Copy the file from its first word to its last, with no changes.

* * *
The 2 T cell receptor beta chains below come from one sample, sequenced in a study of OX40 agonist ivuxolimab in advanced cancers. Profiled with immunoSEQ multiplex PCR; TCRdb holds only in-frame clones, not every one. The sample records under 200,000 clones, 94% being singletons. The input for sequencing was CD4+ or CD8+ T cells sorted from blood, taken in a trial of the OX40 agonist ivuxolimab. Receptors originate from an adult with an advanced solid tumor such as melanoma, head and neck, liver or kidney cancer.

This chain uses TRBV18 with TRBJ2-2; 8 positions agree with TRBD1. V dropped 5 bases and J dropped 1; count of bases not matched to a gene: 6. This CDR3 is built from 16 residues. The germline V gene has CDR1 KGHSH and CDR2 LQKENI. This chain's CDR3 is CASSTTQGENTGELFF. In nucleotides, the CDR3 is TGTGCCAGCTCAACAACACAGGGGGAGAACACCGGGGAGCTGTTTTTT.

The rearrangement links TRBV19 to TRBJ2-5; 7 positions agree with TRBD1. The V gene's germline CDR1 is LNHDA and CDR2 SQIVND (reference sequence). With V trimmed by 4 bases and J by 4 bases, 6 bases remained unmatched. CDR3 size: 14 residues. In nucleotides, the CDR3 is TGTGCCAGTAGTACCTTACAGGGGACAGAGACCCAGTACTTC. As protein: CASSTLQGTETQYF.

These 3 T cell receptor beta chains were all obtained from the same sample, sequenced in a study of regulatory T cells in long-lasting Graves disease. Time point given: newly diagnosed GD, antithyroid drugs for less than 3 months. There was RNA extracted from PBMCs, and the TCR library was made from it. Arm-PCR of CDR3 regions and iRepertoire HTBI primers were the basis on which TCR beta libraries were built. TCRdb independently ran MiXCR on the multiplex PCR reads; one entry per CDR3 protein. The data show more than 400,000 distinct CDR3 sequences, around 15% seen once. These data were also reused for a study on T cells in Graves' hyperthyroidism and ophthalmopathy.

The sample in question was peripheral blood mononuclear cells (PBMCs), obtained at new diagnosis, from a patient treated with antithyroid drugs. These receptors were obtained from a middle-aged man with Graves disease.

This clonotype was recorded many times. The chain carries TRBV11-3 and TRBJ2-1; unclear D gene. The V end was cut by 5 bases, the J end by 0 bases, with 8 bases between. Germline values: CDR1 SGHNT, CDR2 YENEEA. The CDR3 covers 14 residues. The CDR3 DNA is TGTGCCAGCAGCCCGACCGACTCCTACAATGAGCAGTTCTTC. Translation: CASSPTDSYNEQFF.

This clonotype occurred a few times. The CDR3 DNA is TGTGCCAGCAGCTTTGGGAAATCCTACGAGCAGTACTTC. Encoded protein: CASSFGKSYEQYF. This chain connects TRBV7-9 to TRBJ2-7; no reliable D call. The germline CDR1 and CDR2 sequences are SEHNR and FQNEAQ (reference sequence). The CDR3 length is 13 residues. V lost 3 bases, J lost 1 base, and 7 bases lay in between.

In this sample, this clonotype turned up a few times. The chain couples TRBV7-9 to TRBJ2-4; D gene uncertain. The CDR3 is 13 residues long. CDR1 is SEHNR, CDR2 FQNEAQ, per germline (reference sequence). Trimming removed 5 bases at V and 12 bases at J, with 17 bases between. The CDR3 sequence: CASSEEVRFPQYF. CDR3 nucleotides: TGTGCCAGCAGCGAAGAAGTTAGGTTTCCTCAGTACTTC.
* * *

The 2 T cell receptor beta chains below come from one sample, sequenced in a study of OX40 agonist ivuxolimab in advanced cancers. Profiled with immunoSEQ multiplex PCR; TCRdb holds only in-frame clones, not every one. The sample records under 200,000 clones, 94% being singletons. The input for sequencing was CD4+ or CD8+ T cells sorted from blood, taken in a trial of the OX40 agonist ivuxolimab. Receptors originate from an adult with an advanced solid tumor such as melanoma, head and neck, liver or kidney cancer.

This chain uses TRBV18 with TRBJ2-2; 8 positions agree with TRBD1. V dropped 5 bases and J dropped 1; count of bases not matched to a gene: 6. This CDR3 is built from 16 residues. The germline V gene has CDR1 KGHSH and CDR2 LQKENI. This chain's CDR3 is CASSTTQGENTGELFF. In nucleotides, the CDR3 is TGTGCCAGCTCAACAACACAGGGGGAGAACACCGGGGAGCTGTTTTTT.

The rearrangement links TRBV19 to TRBJ2-5; 7 positions agree with TRBD1. The V gene's germline CDR1 is LNHDA and CDR2 SQIVND (reference sequence). With V trimmed by 4 bases and J by 4 bases, 6 bases remained unmatched. CDR3 size: 14 residues. In nucleotides, the CDR3 is TGTGCCAGTAGTACCTTACAGGGGACAGAGACCCAGTACTTC. As protein: CASSTLQGTETQYF.

These 3 T cell receptor beta chains were all obtained from the same sample, sequenced in a study of regulatory T cells in long-lasting Graves disease. Time point given: newly diagnosed GD, antithyroid drugs for less than 3 months. There was RNA extracted from PBMCs, and the TCR library was made from it. Arm-PCR of CDR3 regions and iRepertoire HTBI primers were the basis on which TCR beta libraries were built. TCRdb independently ran MiXCR on the multiplex PCR reads; one entry per CDR3 protein. The data show more than 400,000 distinct CDR3 sequences, around 15% seen once. These data were also reused for a study on T cells in Graves' hyperthyroidism and ophthalmopathy.

The sample in question was peripheral blood mononuclear cells (PBMCs), obtained at new diagnosis, from a patient treated with antithyroid drugs. These receptors were obtained from a middle-aged man with Graves disease.

This clonotype was recorded many times. The chain carries TRBV11-3 and TRBJ2-1; unclear D gene. The V end was cut by 5 bases, the J end by 0 bases, with 8 bases between. Germline values: CDR1 SGHNT, CDR2 YENEEA. The CDR3 covers 14 residues. The CDR3 DNA is TGTGCCAGCAGCCCGACCGACTCCTACAATGAGCAGTTCTTC. Translation: CASSPTDSYNEQFF.

This clonotype occurred a few times. The CDR3 DNA is TGTGCCAGCAGCTTTGGGAAATCCTACGAGCAGTACTTC. Encoded protein: CASSFGKSYEQYF. This chain connects TRBV7-9 to TRBJ2-7; no reliable D call. The germline CDR1 and CDR2 sequences are SEHNR and FQNEAQ (reference sequence). The CDR3 length is 13 residues. V lost 3 bases, J lost 1 base, and 7 bases lay in between.

In this sample, this clonotype turned up a few times. The chain couples TRBV7-9 to TRBJ2-4; D gene uncertain. The CDR3 is 13 residues long. CDR1 is SEHNR, CDR2 FQNEAQ, per germline (reference sequence). Trimming removed 5 bases at V and 12 bases at J, with 17 bases between. The CDR3 sequence: CASSEEVRFPQYF. CDR3 nucleotides: TGTGCCAGCAGCGAAGAAGTTAGGTTTCCTCAGTACTTC.